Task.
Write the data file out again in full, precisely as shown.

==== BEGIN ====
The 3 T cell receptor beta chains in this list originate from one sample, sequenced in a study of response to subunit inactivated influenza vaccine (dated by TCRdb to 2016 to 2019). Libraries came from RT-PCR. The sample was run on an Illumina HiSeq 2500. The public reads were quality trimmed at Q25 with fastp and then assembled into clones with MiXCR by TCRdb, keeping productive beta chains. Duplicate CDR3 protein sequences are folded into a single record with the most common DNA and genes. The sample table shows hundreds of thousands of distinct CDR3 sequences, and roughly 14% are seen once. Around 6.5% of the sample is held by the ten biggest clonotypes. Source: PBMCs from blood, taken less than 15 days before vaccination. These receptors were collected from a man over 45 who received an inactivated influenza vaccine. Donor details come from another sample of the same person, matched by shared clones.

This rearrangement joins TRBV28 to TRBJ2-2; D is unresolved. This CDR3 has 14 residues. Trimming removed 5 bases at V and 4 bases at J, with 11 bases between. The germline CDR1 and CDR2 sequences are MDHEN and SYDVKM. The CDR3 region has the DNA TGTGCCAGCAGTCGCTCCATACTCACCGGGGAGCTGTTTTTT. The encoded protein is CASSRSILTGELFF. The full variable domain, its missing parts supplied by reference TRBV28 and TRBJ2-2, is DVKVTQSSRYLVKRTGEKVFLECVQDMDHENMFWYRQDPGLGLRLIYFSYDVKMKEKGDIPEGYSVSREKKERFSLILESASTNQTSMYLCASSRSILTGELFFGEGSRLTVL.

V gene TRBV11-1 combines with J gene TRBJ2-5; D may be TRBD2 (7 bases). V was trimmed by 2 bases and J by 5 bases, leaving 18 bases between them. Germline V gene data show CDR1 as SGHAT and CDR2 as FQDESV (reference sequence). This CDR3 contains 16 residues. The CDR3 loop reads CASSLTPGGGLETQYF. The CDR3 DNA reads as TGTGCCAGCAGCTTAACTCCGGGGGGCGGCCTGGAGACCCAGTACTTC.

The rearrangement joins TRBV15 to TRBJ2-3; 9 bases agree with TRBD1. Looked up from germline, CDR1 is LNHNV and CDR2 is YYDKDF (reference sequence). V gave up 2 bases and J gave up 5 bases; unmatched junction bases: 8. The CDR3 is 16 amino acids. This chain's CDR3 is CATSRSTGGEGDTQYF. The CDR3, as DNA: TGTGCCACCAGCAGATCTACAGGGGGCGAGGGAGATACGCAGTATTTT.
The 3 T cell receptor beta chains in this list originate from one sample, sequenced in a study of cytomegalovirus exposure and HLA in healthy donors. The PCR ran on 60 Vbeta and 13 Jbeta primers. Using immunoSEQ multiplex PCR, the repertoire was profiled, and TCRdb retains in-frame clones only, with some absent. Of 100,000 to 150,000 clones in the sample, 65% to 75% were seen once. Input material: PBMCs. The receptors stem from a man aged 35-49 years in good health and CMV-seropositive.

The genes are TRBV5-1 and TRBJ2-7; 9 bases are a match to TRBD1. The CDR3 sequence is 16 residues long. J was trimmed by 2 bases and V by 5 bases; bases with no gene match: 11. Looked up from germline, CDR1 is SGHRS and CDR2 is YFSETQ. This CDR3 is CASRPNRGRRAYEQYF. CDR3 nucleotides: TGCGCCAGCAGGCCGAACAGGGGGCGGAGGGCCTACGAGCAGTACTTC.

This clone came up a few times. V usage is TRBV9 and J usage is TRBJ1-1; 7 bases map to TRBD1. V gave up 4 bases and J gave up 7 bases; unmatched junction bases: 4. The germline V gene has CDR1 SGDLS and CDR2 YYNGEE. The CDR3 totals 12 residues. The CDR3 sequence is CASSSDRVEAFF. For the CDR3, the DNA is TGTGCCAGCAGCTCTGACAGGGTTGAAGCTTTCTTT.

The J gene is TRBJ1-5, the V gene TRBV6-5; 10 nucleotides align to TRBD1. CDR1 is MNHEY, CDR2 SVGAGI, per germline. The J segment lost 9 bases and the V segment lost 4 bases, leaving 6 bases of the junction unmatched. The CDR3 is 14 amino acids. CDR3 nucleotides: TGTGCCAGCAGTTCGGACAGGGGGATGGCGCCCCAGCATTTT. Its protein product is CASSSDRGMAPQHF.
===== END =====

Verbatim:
The 3 T cell receptor beta chains in this list originate from one sample, sequenced in a study of response to subunit inactivated influenza vaccine (dated by TCRdb to 2016 to 2019). Libraries came from RT-PCR. The sample was run on an Illumina HiSeq 2500. The public reads were quality trimmed at Q25 with fastp and then assembled into clones with MiXCR by TCRdb, keeping productive beta chains. Duplicate CDR3 protein sequences are folded into a single record with the most common DNA and genes. The sample table shows hundreds of thousands of distinct CDR3 sequences, and roughly 14% are seen once. Around 6.5% of the sample is held by the ten biggest clonotypes. Source: PBMCs from blood, taken less than 15 days before vaccination. These receptors were collected from a man over 45 who received an inactivated influenza vaccine. Donor details come from another sample of the same person, matched by shared clones.

This rearrangement joins TRBV28 to TRBJ2-2; D is unresolved. This CDR3 has 14 residues. Trimming removed 5 bases at V and 4 bases at J, with 11 bases between. The germline CDR1 and CDR2 sequences are MDHEN and SYDVKM. The CDR3 region has the DNA TGTGCCAGCAGTCGCTCCATACTCACCGGGGAGCTGTTTTTT. The encoded protein is CASSRSILTGELFF. The full variable domain, its missing parts supplied by reference TRBV28 and TRBJ2-2, is DVKVTQSSRYLVKRTGEKVFLECVQDMDHENMFWYRQDPGLGLRLIYFSYDVKMKEKGDIPEGYSVSREKKERFSLILESASTNQTSMYLCASSRSILTGELFFGEGSRLTVL.

V gene TRBV11-1 combines with J gene TRBJ2-5; D may be TRBD2 (7 bases). V was trimmed by 2 bases and J by 5 bases, leaving 18 bases between them. Germline V gene data show CDR1 as SGHAT and CDR2 as FQDESV (reference sequence). This CDR3 contains 16 residues. The CDR3 loop reads CASSLTPGGGLETQYF. The CDR3 DNA reads as TGTGCCAGCAGCTTAACTCCGGGGGGCGGCCTGGAGACCCAGTACTTC.

The rearrangement joins TRBV15 to TRBJ2-3; 9 bases agree with TRBD1. Looked up from germline, CDR1 is LNHNV and CDR2 is YYDKDF (reference sequence). V gave up 2 bases and J gave up 5 bases; unmatched junction bases: 8. The CDR3 is 16 amino acids. This chain's CDR3 is CATSRSTGGEGDTQYF. The CDR3, as DNA: TGTGCCACCAGCAGATCTACAGGGGGCGAGGGAGATACGCAGTATTTT.
The 3 T cell receptor beta chains in this list originate from one sample, sequenced in a study of cytomegalovirus exposure and HLA in healthy donors. The PCR ran on 60 Vbeta and 13 Jbeta primers. Using immunoSEQ multiplex PCR, the repertoire was profiled, and TCRdb retains in-frame clones only, with some absent. Of 100,000 to 150,000 clones in the sample, 65% to 75% were seen once. Input material: PBMCs. The receptors stem from a man aged 35-49 years in good health and CMV-seropositive.

The genes are TRBV5-1 and TRBJ2-7; 9 bases are a match to TRBD1. The CDR3 sequence is 16 residues long. J was trimmed by 2 bases and V by 5 bases; bases with no gene match: 11. Looked up from germline, CDR1 is SGHRS and CDR2 is YFSETQ. This CDR3 is CASRPNRGRRAYEQYF. CDR3 nucleotides: TGCGCCAGCAGGCCGAACAGGGGGCGGAGGGCCTACGAGCAGTACTTC.

This clone came up a few times. V usage is TRBV9 and J usage is TRBJ1-1; 7 bases map to TRBD1. V gave up 4 bases and J gave up 7 bases; unmatched junction bases: 4. The germline V gene has CDR1 SGDLS and CDR2 YYNGEE. The CDR3 totals 12 residues. The CDR3 sequence is CASSSDRVEAFF. For the CDR3, the DNA is TGTGCCAGCAGCTCTGACAGGGTTGAAGCTTTCTTT.

The J gene is TRBJ1-5, the V gene TRBV6-5; 10 nucleotides align to TRBD1. CDR1 is MNHEY, CDR2 SVGAGI, per germline. The J segment lost 9 bases and the V segment lost 4 bases, leaving 6 bases of the junction unmatched. The CDR3 is 14 amino acids. CDR3 nucleotides: TGTGCCAGCAGTTCGGACAGGGGGATGGCGCCCCAGCATTTT. Its protein product is CASSSDRGMAPQHF.